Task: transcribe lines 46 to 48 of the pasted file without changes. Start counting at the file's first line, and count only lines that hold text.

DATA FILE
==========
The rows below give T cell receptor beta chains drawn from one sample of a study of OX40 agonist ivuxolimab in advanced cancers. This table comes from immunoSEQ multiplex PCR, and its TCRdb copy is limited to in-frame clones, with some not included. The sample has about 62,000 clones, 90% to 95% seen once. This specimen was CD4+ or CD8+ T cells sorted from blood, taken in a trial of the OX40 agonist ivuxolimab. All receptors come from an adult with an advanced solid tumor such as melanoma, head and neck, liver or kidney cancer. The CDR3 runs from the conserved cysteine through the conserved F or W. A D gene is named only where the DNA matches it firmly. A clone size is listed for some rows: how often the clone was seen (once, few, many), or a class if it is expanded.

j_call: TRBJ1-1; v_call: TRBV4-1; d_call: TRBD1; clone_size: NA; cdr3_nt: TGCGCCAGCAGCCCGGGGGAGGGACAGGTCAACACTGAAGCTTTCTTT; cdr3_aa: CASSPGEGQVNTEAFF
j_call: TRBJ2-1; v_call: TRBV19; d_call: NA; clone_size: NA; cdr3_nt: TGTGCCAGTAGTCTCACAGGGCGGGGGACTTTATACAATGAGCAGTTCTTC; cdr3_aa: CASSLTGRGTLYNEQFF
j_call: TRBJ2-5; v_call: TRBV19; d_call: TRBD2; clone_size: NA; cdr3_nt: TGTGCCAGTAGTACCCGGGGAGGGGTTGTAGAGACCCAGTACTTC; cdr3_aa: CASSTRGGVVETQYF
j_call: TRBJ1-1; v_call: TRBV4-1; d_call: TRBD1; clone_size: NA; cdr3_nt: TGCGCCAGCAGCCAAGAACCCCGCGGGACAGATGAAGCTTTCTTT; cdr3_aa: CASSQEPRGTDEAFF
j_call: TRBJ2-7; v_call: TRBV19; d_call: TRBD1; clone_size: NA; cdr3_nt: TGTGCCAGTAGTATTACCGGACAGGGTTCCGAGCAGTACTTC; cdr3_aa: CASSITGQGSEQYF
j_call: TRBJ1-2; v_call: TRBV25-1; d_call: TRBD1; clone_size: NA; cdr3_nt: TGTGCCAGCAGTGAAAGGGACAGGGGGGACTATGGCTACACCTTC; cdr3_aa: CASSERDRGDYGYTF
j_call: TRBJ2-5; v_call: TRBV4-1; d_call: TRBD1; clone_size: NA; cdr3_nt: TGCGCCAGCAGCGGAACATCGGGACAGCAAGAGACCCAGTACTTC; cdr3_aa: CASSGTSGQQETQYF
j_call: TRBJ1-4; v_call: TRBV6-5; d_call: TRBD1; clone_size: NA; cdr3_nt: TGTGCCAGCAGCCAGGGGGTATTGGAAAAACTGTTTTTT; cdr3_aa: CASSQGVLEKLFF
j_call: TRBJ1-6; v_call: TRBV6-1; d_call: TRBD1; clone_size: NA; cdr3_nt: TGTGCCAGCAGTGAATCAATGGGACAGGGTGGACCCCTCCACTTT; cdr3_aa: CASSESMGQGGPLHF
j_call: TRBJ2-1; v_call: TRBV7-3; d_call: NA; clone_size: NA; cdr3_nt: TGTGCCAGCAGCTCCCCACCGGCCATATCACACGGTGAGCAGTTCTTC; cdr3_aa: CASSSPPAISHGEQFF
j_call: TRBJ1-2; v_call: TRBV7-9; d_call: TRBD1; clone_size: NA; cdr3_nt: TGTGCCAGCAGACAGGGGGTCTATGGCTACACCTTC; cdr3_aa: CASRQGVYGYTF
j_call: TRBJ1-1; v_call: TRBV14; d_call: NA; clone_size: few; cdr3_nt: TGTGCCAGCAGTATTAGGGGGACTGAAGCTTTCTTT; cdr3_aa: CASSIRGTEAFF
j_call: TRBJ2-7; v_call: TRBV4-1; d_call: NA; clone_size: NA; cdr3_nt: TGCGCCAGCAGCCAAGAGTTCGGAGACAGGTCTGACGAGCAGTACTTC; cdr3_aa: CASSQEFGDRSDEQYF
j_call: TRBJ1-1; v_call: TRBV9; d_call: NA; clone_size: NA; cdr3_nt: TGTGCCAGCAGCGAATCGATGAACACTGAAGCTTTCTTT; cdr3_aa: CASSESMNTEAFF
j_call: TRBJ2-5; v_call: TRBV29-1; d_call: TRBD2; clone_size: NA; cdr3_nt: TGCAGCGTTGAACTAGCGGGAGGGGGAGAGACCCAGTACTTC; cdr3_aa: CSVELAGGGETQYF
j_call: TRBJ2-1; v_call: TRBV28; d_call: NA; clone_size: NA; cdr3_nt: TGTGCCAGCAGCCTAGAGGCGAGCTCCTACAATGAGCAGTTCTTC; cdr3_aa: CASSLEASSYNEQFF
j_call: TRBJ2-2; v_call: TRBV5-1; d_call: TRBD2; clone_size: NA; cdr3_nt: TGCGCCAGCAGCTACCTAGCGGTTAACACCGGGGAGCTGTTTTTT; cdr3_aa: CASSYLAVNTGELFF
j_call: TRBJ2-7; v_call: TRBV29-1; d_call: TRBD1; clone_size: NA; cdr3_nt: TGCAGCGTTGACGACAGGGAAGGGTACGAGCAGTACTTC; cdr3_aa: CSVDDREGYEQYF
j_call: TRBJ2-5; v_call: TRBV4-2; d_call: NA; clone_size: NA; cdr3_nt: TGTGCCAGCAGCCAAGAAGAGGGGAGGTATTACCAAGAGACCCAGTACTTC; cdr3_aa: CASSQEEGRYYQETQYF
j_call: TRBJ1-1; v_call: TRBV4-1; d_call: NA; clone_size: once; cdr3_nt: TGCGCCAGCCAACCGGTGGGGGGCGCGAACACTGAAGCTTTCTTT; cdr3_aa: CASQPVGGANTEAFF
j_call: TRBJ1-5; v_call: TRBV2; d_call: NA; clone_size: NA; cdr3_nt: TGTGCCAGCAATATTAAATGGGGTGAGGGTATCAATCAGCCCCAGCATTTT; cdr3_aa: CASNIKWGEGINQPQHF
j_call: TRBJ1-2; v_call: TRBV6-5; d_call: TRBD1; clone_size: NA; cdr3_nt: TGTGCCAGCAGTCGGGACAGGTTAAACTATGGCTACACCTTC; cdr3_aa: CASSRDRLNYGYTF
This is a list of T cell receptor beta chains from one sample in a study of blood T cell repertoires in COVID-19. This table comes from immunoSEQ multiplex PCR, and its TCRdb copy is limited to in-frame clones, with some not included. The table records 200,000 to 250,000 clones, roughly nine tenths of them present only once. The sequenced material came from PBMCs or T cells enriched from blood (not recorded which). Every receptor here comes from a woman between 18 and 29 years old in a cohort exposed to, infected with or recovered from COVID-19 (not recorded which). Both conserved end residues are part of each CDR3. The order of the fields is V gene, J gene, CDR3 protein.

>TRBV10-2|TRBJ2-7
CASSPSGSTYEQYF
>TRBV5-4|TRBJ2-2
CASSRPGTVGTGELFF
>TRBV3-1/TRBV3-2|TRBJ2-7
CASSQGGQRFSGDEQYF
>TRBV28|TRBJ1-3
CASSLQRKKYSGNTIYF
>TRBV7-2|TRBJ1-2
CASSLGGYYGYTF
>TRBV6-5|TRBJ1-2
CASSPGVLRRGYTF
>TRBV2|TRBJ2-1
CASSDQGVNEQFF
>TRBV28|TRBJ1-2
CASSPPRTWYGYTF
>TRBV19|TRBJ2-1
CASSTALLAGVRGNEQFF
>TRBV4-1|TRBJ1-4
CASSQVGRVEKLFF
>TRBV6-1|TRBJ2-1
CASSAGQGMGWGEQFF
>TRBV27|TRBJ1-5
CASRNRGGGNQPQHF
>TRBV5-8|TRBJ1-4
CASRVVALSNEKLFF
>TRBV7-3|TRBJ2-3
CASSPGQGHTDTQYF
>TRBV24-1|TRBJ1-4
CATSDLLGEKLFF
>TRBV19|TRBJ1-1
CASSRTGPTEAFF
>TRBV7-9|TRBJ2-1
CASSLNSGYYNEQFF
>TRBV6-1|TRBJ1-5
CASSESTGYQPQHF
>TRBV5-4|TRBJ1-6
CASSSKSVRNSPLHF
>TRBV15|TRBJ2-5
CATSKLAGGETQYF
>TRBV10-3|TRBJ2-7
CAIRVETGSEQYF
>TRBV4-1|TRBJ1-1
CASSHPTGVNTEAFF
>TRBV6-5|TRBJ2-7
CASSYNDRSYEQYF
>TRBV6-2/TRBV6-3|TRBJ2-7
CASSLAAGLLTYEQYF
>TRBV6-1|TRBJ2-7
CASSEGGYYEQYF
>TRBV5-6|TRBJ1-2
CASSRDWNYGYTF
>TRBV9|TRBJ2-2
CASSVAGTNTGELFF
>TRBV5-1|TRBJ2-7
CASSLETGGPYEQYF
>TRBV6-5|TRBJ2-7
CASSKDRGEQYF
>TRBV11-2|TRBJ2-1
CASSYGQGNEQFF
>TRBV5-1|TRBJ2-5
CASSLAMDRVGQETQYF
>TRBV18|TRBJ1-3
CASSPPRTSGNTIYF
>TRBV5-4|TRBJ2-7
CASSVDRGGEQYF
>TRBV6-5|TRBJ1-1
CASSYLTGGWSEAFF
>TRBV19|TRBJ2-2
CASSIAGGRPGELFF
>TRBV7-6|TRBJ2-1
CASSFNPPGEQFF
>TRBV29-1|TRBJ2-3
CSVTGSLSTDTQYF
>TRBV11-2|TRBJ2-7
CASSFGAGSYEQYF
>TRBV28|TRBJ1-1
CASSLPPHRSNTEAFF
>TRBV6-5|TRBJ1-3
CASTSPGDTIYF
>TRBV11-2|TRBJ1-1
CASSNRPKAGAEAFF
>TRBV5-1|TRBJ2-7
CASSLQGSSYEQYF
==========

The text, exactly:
CASSAGQGMGWGEQFF
>TRBV27|TRBJ1-5
CASRNRGGGNQPQHF